Whenever defensive end Quentin Groves enters the team meeting room, he is reminded once again what Auburn has accomplished this year — or, more importantly, what it hasn't.
The morning newspapers might have, yet again, authoritatively reported on Auburn's rise to the top in yet another set of preseason rankings. There might be a small item highlighting the potential of, say, freshmen such as linebacker Craig Stevens or defensive back Zac Etheridge or a column on senior running back Kenny Irons's chances to win the Heisman Trophy.
But at the same time, Groves and his teammates choose not to believe the kind words.
"Our coaches tell us you can't buy into the hype," Groves said. "He brings us all the newspaper clippings about how great we're going to be and then he shows us our film to tell us how great we're not."
The clippings serve as reminders of high expectations, but Groves said the words are read, then tossed on the floor in favor of both the subtle and blatant mistakes made that day in practice.
"It's kind of like they build us up, tear us down, only to build us back up again," Groves said.
This year, much of Auburn's offense will be built around Irons. After being used as a backup at South Carolina, Irons transferred to Auburn in January 2004 and, in his first season with the Tigers last year, rushed for 1,293 yards and 13 touchdowns. He earned all-Southeastern Conference honors, and this year, his name has been mentioned for even bigger awards.
Irons's success is directly correlated with Auburn's ability to win.
"I'm looking for big things from Kenny," Coach Tommy Tuberville said during SEC media day. "We're a running team. We talk about quarterbacks and receivers. Our team is built on playing defense and running the football. Kenny has been a blessing for us to pick up running where Ronnie [Brown] and Carnell [Williams] left off."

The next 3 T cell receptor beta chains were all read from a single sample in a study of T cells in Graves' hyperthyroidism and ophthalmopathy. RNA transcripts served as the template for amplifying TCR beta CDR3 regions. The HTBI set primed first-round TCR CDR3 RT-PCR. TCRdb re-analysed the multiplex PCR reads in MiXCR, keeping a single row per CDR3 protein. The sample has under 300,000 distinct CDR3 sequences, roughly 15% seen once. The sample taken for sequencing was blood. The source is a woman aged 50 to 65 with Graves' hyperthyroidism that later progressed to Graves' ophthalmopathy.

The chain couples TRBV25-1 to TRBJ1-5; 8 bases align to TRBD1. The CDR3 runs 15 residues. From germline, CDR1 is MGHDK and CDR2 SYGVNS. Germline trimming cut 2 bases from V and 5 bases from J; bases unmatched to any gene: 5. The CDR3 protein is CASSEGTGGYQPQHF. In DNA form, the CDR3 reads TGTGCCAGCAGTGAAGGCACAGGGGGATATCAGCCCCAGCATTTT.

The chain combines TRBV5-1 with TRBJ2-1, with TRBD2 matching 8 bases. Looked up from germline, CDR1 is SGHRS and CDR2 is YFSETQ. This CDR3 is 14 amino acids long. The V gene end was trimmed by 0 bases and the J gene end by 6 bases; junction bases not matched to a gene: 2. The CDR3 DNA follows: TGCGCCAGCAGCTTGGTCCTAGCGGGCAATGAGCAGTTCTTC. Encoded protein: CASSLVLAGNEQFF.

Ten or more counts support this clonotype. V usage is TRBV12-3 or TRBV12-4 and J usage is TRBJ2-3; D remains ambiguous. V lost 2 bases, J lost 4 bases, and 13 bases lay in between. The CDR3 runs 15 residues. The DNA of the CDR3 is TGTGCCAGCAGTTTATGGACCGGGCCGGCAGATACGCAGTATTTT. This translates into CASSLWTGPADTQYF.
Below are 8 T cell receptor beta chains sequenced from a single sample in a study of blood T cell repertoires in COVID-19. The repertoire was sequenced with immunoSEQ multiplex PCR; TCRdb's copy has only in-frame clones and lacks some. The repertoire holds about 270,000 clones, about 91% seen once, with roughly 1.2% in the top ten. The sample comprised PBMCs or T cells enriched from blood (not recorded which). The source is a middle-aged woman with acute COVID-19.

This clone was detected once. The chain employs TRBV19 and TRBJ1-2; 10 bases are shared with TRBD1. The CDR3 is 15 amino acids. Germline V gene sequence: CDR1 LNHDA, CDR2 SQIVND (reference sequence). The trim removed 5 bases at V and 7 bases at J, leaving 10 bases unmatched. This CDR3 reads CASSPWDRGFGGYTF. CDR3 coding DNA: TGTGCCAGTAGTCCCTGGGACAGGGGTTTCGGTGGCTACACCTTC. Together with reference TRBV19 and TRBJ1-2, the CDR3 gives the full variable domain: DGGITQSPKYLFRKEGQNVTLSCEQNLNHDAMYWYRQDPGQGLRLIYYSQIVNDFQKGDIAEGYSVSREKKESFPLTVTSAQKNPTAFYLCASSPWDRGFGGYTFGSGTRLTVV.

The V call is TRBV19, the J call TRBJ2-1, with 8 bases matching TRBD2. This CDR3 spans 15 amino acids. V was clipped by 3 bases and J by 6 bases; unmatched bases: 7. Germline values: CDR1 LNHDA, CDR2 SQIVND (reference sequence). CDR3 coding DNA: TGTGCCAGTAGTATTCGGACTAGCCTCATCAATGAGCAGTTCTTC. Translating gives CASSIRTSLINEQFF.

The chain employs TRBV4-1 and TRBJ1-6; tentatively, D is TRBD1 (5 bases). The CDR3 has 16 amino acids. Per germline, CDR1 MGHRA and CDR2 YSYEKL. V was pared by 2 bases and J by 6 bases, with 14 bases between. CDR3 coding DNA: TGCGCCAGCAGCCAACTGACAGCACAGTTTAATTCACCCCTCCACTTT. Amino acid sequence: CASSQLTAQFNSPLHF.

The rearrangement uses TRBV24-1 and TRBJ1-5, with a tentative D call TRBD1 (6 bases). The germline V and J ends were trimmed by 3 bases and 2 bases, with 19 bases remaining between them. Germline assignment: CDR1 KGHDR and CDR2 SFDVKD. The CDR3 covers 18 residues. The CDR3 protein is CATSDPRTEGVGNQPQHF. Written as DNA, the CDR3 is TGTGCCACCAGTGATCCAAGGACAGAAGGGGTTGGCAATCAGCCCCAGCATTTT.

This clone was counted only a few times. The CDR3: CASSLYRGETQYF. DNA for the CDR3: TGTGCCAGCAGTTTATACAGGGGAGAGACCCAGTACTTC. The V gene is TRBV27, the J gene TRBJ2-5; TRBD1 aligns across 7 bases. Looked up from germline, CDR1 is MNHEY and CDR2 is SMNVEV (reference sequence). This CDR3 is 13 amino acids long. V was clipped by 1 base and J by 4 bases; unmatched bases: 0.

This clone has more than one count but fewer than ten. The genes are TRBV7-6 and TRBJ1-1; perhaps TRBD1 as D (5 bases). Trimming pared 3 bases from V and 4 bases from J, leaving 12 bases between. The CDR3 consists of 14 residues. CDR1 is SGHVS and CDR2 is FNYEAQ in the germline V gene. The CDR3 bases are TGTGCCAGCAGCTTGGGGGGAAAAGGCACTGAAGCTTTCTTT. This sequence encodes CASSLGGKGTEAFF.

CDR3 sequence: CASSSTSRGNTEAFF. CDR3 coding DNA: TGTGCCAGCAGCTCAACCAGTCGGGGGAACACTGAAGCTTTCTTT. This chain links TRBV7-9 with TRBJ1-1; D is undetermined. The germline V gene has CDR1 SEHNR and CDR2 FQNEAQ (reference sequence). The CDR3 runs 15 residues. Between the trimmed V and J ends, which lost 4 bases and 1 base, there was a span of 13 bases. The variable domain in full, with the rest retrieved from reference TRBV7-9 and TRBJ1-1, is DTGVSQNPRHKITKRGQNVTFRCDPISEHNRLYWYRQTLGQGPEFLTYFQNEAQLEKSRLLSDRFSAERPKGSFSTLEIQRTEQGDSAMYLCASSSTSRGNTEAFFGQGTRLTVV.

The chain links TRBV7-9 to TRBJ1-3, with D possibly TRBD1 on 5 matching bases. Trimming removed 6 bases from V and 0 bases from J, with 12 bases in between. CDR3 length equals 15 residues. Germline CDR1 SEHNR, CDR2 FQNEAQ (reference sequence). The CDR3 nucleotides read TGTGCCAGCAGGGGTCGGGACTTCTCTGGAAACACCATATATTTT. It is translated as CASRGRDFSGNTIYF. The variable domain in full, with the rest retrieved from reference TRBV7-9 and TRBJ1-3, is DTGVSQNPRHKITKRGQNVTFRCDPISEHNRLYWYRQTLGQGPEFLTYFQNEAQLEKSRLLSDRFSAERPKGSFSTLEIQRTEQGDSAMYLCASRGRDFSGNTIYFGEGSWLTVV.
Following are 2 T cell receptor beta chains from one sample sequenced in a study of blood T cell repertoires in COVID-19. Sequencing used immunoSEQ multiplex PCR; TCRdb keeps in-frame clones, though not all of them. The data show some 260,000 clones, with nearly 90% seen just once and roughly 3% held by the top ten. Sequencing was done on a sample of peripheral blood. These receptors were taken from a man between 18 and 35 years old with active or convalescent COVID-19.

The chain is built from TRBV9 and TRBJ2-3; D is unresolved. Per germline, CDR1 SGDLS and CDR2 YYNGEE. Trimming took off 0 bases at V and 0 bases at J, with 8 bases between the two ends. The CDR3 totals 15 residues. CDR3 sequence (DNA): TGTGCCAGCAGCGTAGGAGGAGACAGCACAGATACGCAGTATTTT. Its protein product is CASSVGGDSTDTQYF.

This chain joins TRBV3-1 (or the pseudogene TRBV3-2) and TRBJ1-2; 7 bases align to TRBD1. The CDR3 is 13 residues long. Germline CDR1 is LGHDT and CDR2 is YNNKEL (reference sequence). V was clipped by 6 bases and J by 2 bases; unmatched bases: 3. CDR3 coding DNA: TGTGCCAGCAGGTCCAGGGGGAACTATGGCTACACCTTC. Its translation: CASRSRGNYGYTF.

Tuberville, who described Irons as a Deuce McAllister type of running back, said Irons will be helped by sophomore Brad Lester, senior Tre Smith and junior Carl Stewart, his backfield mates. But Auburn's success on offense mostly will depend on Irons and junior quarterback Brandon Cox given the Tigers' inexperienced receiving corps.
Wide receiver Courtney Taylor feels that Cox is ready to have a big year.
"He's been huge; he's just stepped up big-time for us," Taylor said. "I just like the way he's taken command of the huddle."
Taylor has missed parts of training camp because of knee problems after being limited by a sprained ankle for much of the 2005 season.
Tuberville believes Auburn's games are to be won with the running game and the defense, the latter of which has undergone some changes. Will Muschamp, a former defensive coordinator at Louisiana State who worked with the Miami Dolphins last year, steps in as the new defensive coordinator. The team's defensive line returns just one starter, senior end Marquies Gunn. Perhaps one of the biggest defensive changes is Will Herring's move from free safety to strong-side linebacker. Herring, a senior listed at 6 feet 3 and 221 pounds, will be counted on for leadership and experience.
In addition to the plaudits, Auburn's players are intent on ignoring on some of the less-flattering matters surrounding the team. In July, the New York Times reported that 18 players on Auburn's undefeated 2004 team took classes featuring independent-study coursework with the department's highest-ranking sociology professor. An investigation ensued. Earlier this month, Auburn cleared the athletic department of any wrongdoing.
"All that happened, nothing came of it and we've put that behind us," Cox said. "We're focusing on our season."
Then there were the alcohol-related suspensions of linebackers Tray Blackmon and Kevin Sears, who will, at the very least, not be playing in the team's opener against Washington State on Sept. 2.
Taylor said training camp has featured regular football and that any of the drama has been fairly simple to ignore. Cox said none of it has infiltrated the team.
"Nobody's mentioned it to us," Cox said. "If there is, then we don't notice it. We've been all about football. . . . We're up in the complex or the field the majority of the day so we don't hear anything."
Though the Tigers receive their fair share of cautions, Groves said that even if his coaches didn't highlight the compliments, he would probably still be aware of them.
"Every time you see your name, you want to read about it; every time you see Auburn, you want to read about it," Groves admitted.
But then, just as it has been repeated to him repeatedly, Groves continued: "But we try our best not to buy into the hype."